We are not, however, Byron's apologists, for now, alas! he needs none. His excellencies will now be universally acknowledged, and his faults (let us hope and believe) not remembered in his epitaph. It will be recollected what a part he has sustained in British literature since the first appearance of Childe Harold, a space of nearly sixteen years. There has been no reposing under the shade of his laurels, no living upon the resource of past reputation ; none of that coddling and petty precaution, which little authors call “ taking care of their fame." Byron let his fame take care of itself. His foot was always in the arena, his shield hung always in the lists ; and although his own gigantic renown increased the difficulty of the struggle, since he could produce nothing, however great, which exceeded the public estimate of his genius, yet he advanced to the honourable contest again and again and again, and came always off with distinction, almost always with complete triumph. As various in composition as Shakspeare himself, (this will be admitted by all who are acquainted with his Don Juan,) he has embraced every topic of human life, and sounded every string on the divine harp, from its slightest to its most powerful and heart-astounding tones. There is scarce a passion, or a situation, which has escaped his pen; and he might be drawn, like Garrick, between the Weeping and the Laughing Muse, although his most powerful efforts have certainly been dedicated to Melpomene. His genius seemed as prolific as various. The most prodigal use did not exhaust his powers, nay, seemed rather to increase their vigour. Neither Childe Harold, nor any of the most beautiful of Byron's earlier tales, contain more exquisite morsels of poetry than are to be found scattered through the cantos of Don Juan, amidst verses which the author appears to have thrown off with an effort as spontaneous as that of a tree resigning its leaves to the wind.But that noble tree will never more bear fruit or blossom! It has been cut down in its strength, and the past is all that remains to us of Byron. We can scarce reconcile ourselves to the idea-scarce think that the voice is silent for ever, which, bursting so often on our ear, was often heard with rapturous admiration, sometimes with regret, but always with the deepest interest.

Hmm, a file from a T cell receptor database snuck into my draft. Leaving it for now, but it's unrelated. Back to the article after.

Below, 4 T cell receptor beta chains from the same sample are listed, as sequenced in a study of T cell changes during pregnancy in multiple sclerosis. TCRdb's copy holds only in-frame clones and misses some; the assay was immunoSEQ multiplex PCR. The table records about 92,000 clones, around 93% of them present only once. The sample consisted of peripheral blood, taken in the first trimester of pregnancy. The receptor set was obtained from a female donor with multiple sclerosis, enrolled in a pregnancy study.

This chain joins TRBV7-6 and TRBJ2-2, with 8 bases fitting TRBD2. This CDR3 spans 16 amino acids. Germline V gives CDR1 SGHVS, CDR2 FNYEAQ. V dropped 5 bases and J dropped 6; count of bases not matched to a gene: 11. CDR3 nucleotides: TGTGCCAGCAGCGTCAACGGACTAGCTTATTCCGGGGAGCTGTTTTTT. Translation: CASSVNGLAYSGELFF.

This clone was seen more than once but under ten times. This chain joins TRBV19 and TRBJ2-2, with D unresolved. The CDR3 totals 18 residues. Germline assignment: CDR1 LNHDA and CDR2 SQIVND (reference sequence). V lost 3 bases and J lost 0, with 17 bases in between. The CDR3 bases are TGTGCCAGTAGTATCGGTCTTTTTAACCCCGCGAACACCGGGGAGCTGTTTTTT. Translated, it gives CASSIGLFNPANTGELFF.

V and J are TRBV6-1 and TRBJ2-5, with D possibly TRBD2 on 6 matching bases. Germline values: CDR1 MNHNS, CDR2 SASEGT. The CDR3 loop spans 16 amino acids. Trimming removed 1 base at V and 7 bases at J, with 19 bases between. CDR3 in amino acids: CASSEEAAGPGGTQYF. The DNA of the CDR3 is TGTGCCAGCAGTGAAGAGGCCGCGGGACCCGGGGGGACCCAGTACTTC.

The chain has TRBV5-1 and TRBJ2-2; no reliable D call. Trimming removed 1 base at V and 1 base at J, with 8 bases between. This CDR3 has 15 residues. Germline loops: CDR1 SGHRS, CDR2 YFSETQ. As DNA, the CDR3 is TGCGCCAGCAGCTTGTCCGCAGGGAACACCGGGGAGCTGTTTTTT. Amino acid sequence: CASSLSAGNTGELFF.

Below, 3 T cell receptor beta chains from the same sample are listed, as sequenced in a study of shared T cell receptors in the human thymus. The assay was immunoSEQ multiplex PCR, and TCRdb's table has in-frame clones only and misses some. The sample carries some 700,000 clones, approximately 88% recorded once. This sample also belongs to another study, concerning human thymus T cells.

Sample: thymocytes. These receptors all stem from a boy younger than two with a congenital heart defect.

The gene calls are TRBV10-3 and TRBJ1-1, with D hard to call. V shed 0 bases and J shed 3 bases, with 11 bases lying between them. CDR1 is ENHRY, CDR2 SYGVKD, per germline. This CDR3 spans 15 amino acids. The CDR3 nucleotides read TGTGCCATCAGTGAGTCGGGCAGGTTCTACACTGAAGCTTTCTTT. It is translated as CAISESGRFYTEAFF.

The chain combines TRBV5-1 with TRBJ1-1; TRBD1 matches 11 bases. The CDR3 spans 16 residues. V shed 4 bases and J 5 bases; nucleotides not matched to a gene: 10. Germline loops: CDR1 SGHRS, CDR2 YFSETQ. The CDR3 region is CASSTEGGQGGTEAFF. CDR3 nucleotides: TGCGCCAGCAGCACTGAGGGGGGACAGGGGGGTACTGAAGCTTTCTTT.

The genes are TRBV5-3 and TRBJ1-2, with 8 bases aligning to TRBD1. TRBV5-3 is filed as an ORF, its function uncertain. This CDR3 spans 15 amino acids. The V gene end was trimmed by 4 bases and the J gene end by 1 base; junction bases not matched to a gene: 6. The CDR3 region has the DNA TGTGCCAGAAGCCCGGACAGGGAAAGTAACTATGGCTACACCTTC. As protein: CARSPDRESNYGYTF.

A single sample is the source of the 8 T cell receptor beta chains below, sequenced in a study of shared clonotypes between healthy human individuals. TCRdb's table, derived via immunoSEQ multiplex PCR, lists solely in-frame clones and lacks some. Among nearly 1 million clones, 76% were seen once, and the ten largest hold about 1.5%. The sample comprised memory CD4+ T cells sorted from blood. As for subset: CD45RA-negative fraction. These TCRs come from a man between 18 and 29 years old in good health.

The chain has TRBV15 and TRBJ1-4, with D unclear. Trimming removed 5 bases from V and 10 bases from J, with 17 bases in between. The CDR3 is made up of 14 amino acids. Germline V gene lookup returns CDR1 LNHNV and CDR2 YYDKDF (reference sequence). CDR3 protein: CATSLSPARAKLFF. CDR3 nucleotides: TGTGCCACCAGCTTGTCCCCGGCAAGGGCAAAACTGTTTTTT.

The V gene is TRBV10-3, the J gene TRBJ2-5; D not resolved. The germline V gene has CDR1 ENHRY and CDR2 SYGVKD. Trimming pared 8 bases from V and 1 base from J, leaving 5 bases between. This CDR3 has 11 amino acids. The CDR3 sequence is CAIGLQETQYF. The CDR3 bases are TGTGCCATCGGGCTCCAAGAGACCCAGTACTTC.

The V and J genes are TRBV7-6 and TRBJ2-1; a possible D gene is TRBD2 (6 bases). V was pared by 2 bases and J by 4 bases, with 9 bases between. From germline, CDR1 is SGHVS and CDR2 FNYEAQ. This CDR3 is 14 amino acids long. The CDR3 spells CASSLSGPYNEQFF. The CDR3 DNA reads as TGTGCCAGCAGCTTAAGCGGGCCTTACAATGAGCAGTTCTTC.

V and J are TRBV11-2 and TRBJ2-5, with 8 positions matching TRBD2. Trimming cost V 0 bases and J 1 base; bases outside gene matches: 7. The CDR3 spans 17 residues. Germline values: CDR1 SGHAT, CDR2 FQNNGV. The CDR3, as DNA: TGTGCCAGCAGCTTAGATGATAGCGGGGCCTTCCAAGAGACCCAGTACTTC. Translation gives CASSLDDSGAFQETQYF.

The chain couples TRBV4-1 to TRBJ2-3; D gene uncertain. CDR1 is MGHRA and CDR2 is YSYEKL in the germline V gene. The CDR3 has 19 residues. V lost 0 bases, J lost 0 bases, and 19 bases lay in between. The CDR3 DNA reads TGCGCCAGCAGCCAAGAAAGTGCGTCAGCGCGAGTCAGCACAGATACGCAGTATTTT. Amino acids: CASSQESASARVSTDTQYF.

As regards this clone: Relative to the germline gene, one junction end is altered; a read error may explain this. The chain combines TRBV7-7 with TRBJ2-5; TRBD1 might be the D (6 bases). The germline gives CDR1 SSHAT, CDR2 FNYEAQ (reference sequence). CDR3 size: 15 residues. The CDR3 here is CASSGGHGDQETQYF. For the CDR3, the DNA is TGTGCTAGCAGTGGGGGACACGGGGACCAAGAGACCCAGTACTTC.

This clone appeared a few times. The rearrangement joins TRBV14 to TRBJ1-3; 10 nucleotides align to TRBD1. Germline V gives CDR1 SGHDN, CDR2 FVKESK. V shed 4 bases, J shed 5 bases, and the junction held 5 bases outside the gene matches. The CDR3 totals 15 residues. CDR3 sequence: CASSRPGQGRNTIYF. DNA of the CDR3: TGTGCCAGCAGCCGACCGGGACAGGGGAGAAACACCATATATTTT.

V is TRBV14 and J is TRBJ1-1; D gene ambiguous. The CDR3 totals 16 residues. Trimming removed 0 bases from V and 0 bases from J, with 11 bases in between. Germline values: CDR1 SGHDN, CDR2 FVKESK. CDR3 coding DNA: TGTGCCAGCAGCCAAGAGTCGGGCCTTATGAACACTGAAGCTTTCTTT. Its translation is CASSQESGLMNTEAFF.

All that's bright must fade,